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  • South Africa: Entering the Post-Mandela Era
  • Steven Friedman (bio)

Post-apartheid South Africa’s democratic quest resembles a good thriller—just as the plot seems clear, a twist appears in the tale. In looking at the results of the country’s second universal-franchise election, held on 2 June 1999, the “obvious” interpretation is that politics in South Africa is in grave danger of becoming “re-racialized.” Yet upon closer scrutiny, a different and happier story line can also be detected, reflected in the large turnout for the election. The ending of this story has not yet been determined; it will depend upon the political choices made by the government of new president Thabo Mbeki, which, in turn, will be influenced by how it interprets its election victory.

The June 2 elections seemingly confirmed the view that sees elections in racially divided societies as a “racial census.” 1 These elections may even provide some evidence for claims that divided societies offer rewards to “ethnic outbidders”—that is, those able to present themselves as more plausible vehicles of ethnic confrontation than their rivals.

The governing African National Congress (ANC), still more a liberation movement than a party, confirmed its status as the overwhelming articulator of black aspirations by winning more than 66 percent of the vote (a 4 percentage point increase over its result in 1994) and falling only one parliamentary seat short of the two-thirds majority that it needs to change the constitution unilaterally. Perhaps [End Page 3] more significant than the size of the ANC victory was the weakness of the black opposition—and given South Africa’s demographics, only parties able to attract broad black support can win a majority.

The South African liberation movement has never been monolithic. The ANC has had to compete for support with parties representing the Africanist and “black consciousness” (BC) traditions, which, from differing perspectives, offer critiques of the ANC’s philosophy of nonracialism. Their ideas exert considerable intellectual influence, as demonstrated by the continued impact of the ideas of BC founder Steve Biko and, to a lesser degree, Africanists such as Robert Sobwuke, A.P. Mda, and Anton Lembede. Yet the institutional bearers of this tradition, the Pan Africanist Congress (PAC), the Azanian Peoples’ Organisation (AZAPO), and the Socialist Party of Azania, won only four seats in a 400 member legislature chosen by closed-list proportional repreresentation Collectively, organizations embodying this tradition won less than 1 percent of the vote.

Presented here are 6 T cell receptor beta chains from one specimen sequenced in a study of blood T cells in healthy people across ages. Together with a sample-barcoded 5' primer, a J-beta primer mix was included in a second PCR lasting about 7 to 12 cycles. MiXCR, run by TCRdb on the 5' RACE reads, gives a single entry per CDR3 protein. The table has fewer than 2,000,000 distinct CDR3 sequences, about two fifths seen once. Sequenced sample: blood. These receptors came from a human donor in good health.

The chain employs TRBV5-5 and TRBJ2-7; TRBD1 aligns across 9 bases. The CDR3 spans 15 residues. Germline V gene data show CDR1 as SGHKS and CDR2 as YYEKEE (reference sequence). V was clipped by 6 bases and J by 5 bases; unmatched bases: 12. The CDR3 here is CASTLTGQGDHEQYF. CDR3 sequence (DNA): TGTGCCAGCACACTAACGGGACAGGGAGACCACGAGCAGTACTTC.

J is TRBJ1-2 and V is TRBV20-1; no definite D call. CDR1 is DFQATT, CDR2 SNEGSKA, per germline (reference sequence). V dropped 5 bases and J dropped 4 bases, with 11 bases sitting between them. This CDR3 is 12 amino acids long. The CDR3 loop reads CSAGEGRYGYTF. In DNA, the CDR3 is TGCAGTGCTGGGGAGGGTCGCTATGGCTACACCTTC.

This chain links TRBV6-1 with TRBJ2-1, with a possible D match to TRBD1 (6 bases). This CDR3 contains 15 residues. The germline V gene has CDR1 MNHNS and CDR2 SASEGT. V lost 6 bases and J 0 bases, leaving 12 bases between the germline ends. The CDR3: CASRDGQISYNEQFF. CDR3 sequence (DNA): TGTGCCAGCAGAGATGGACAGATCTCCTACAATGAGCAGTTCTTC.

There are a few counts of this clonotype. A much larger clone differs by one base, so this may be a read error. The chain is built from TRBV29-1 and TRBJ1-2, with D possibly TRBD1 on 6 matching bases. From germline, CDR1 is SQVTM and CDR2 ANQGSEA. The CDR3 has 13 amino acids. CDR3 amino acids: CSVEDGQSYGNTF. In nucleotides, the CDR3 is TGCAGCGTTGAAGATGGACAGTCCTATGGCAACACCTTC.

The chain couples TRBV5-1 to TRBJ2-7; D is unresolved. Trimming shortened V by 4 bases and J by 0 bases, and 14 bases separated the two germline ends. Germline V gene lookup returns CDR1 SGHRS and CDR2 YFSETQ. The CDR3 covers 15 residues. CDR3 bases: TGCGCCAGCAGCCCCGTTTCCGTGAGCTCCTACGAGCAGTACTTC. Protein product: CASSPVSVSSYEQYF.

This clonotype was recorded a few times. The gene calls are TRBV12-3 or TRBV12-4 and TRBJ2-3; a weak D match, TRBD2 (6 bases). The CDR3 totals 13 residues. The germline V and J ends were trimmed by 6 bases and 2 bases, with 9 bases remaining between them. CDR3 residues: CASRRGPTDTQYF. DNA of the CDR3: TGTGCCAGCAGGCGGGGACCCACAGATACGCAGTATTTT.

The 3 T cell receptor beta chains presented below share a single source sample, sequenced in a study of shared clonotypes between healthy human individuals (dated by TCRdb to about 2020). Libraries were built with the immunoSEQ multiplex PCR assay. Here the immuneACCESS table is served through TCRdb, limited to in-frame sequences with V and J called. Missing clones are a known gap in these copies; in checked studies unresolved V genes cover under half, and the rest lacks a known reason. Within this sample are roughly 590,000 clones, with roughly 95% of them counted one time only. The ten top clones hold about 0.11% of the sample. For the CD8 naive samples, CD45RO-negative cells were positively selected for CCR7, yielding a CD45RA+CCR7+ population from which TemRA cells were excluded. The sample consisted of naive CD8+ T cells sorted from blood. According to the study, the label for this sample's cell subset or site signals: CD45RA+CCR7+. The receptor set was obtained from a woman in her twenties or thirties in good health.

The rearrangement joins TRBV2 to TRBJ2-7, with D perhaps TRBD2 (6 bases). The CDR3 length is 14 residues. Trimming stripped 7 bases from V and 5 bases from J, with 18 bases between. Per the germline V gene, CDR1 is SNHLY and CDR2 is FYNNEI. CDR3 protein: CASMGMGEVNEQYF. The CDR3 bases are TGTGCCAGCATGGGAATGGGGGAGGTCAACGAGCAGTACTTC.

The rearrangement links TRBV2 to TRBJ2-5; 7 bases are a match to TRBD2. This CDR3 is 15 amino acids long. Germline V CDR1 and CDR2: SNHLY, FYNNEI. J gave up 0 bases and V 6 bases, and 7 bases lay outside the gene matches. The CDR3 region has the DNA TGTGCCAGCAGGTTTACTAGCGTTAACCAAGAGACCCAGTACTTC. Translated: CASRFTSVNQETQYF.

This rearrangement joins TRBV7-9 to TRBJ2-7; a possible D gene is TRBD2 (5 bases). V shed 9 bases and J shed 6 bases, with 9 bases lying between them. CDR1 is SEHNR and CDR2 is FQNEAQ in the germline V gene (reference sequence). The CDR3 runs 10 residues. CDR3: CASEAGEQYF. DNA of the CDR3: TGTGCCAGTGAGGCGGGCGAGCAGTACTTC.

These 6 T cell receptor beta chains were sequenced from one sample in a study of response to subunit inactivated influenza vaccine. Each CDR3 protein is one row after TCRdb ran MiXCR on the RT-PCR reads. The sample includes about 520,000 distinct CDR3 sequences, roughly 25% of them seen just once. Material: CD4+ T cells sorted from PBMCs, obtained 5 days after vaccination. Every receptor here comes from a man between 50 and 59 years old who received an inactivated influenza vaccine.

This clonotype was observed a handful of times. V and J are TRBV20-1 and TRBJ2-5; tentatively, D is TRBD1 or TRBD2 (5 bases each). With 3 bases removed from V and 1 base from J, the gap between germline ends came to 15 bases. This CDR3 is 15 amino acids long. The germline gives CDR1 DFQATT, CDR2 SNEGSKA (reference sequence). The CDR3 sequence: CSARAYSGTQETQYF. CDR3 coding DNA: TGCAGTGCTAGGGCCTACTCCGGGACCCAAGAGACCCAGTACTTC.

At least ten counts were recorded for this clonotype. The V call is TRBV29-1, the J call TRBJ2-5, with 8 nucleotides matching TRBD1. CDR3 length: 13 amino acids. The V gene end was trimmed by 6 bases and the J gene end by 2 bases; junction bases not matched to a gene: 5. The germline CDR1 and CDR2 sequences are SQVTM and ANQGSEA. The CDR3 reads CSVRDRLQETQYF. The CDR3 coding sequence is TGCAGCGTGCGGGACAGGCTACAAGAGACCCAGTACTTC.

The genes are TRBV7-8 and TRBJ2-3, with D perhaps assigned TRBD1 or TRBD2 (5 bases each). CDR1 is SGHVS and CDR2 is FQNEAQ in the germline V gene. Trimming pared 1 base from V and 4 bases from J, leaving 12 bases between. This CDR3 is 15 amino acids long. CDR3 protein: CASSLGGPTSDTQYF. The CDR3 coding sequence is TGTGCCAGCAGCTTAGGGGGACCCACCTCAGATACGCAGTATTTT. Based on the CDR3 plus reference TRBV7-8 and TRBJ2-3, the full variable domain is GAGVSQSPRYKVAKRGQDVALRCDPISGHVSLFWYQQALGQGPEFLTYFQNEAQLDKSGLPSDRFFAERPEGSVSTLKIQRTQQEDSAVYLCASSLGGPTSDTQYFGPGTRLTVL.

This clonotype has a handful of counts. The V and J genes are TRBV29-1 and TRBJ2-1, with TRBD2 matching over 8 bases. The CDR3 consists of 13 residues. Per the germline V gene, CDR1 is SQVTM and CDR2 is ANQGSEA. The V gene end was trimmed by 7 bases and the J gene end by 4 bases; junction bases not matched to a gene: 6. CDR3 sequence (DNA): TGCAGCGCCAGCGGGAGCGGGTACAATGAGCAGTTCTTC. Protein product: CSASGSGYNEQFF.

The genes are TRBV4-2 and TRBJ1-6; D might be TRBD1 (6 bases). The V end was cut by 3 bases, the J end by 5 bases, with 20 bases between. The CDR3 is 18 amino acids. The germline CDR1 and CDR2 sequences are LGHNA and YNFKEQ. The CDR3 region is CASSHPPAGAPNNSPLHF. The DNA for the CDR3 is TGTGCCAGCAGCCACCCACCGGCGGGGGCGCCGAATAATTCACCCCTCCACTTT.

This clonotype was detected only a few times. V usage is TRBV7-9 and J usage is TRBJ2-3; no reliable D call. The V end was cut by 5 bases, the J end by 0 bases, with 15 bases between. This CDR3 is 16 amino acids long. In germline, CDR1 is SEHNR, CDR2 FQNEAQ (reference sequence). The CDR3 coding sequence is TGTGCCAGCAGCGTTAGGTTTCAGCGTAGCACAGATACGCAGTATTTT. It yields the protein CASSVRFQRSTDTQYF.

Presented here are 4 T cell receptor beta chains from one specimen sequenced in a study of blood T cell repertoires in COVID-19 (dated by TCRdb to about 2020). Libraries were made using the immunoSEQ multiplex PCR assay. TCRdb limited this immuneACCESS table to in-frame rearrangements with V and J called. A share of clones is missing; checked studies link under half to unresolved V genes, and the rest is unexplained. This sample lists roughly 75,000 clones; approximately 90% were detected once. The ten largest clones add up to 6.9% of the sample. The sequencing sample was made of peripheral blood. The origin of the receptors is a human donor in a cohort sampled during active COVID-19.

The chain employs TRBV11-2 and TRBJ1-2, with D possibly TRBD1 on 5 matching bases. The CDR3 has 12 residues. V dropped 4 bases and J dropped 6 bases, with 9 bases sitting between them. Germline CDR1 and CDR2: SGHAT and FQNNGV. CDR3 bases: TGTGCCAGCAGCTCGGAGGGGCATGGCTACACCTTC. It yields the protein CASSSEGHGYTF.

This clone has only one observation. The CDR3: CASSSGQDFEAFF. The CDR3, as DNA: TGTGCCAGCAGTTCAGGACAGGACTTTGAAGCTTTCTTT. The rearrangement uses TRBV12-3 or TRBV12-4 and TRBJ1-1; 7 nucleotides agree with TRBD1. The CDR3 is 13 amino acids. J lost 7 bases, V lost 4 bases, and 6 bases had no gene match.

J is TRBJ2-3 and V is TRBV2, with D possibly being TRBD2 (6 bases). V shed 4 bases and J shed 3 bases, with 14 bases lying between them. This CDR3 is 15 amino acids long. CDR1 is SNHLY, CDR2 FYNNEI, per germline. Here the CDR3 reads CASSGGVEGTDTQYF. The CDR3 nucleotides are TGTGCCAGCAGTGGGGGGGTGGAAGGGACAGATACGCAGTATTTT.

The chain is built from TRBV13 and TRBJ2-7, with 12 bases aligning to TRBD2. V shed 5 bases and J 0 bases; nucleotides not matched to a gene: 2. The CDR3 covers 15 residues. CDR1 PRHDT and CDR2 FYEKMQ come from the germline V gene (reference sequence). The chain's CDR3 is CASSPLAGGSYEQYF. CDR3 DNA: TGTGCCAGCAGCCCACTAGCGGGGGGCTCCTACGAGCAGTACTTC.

This does not mean that Africanist and BC ideas have lost all influence. Indeed, their eclipse at the polls is probably a consequence of the ANC’s success, especially under President Mbeki, in coopting their ideas and intellectuals. Mbeki himself has adopted a brand of Africanism in word and deed. BC and Africanist intellectuals have been absorbed into government and into the emerging class of black business leaders who are unwilling to forego high corporate positions for the dubious benefits of a back-bench seat in the national legislature. The fact that these ideas are increasingly expressed within the broad umbrella of the ANC, however, does not yet make them a force for pluralism in party politics.

Another important source of black led opposition is the Inkatha Freedom Party (IFP), which draws its support primarily from those to whom the traditions of Zulu speakers, the country’s largest language group, still matter. It also relies heavily on the traditional authority structures of KwaZulu-Natal province. As a result, the party has little support outside its home province or among non-Zulu speakers. It does represent a strong countervailing power to the ANC, however, and in 1994 it won control of KwaZulu-Natal. The IFP lost some support in the June 2 election but still confounded preelection polls consigning it to oblivion by retaining a plurality in KwaZulu-Natal and winning 8.5 percent of the vote nationwide. This result did confirm that the black vote was not monolithic, but its potential for fostering pluralism was largely negated by a rapprochement between the IFP and ANC. Although this rapprochement did much to contain political violence in KwaZulu-Natal, it also ensured that the coalition government between them that had been...

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